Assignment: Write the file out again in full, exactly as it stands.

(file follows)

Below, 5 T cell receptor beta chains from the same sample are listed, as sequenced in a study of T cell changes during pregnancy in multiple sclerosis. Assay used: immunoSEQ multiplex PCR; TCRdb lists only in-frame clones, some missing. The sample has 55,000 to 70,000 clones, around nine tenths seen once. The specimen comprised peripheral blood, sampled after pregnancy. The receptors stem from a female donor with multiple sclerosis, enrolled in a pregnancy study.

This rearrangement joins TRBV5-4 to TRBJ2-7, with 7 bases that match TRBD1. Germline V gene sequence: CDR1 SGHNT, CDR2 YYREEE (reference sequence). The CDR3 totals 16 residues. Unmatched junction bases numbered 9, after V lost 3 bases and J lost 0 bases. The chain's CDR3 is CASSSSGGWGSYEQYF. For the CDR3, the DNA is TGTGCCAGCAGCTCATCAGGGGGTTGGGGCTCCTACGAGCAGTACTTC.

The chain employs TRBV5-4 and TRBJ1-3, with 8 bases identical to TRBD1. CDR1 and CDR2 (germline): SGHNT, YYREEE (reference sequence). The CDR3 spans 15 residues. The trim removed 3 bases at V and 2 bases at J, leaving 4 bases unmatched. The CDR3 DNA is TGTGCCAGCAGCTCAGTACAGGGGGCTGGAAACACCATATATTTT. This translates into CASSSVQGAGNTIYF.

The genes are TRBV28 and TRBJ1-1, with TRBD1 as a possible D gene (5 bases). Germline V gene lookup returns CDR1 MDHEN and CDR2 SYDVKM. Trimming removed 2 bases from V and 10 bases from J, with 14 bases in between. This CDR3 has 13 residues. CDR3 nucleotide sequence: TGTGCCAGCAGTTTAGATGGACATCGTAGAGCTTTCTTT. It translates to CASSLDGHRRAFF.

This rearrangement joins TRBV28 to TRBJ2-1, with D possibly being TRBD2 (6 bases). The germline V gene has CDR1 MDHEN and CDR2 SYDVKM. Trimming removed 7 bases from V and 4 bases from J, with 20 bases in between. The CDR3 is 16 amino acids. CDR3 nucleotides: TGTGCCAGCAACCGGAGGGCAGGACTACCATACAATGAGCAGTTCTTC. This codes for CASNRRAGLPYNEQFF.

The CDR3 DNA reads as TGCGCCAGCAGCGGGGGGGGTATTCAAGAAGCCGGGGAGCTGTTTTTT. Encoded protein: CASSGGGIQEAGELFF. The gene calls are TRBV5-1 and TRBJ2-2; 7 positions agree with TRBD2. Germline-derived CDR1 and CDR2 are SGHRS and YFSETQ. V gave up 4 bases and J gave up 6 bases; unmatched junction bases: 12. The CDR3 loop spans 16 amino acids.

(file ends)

Below, 5 T cell receptor beta chains from the same sample are listed, as sequenced in a study of T cell changes during pregnancy in multiple sclerosis. Assay used: immunoSEQ multiplex PCR; TCRdb lists only in-frame clones, some missing. The sample has 55,000 to 70,000 clones, around nine tenths seen once. The specimen comprised peripheral blood, sampled after pregnancy. The receptors stem from a female donor with multiple sclerosis, enrolled in a pregnancy study.

This rearrangement joins TRBV5-4 to TRBJ2-7, with 7 bases that match TRBD1. Germline V gene sequence: CDR1 SGHNT, CDR2 YYREEE (reference sequence). The CDR3 totals 16 residues. Unmatched junction bases numbered 9, after V lost 3 bases and J lost 0 bases. The chain's CDR3 is CASSSSGGWGSYEQYF. For the CDR3, the DNA is TGTGCCAGCAGCTCATCAGGGGGTTGGGGCTCCTACGAGCAGTACTTC.

The chain employs TRBV5-4 and TRBJ1-3, with 8 bases identical to TRBD1. CDR1 and CDR2 (germline): SGHNT, YYREEE (reference sequence). The CDR3 spans 15 residues. The trim removed 3 bases at V and 2 bases at J, leaving 4 bases unmatched. The CDR3 DNA is TGTGCCAGCAGCTCAGTACAGGGGGCTGGAAACACCATATATTTT. This translates into CASSSVQGAGNTIYF.

The genes are TRBV28 and TRBJ1-1, with TRBD1 as a possible D gene (5 bases). Germline V gene lookup returns CDR1 MDHEN and CDR2 SYDVKM. Trimming removed 2 bases from V and 10 bases from J, with 14 bases in between. This CDR3 has 13 residues. CDR3 nucleotide sequence: TGTGCCAGCAGTTTAGATGGACATCGTAGAGCTTTCTTT. It translates to CASSLDGHRRAFF.

This rearrangement joins TRBV28 to TRBJ2-1, with D possibly being TRBD2 (6 bases). The germline V gene has CDR1 MDHEN and CDR2 SYDVKM. Trimming removed 7 bases from V and 4 bases from J, with 20 bases in between. The CDR3 is 16 amino acids. CDR3 nucleotides: TGTGCCAGCAACCGGAGGGCAGGACTACCATACAATGAGCAGTTCTTC. This codes for CASNRRAGLPYNEQFF.

The CDR3 DNA reads as TGCGCCAGCAGCGGGGGGGGTATTCAAGAAGCCGGGGAGCTGTTTTTT. Encoded protein: CASSGGGIQEAGELFF. The gene calls are TRBV5-1 and TRBJ2-2; 7 positions agree with TRBD2. Germline-derived CDR1 and CDR2 are SGHRS and YFSETQ. V gave up 4 bases and J gave up 6 bases; unmatched junction bases: 12. The CDR3 loop spans 16 amino acids.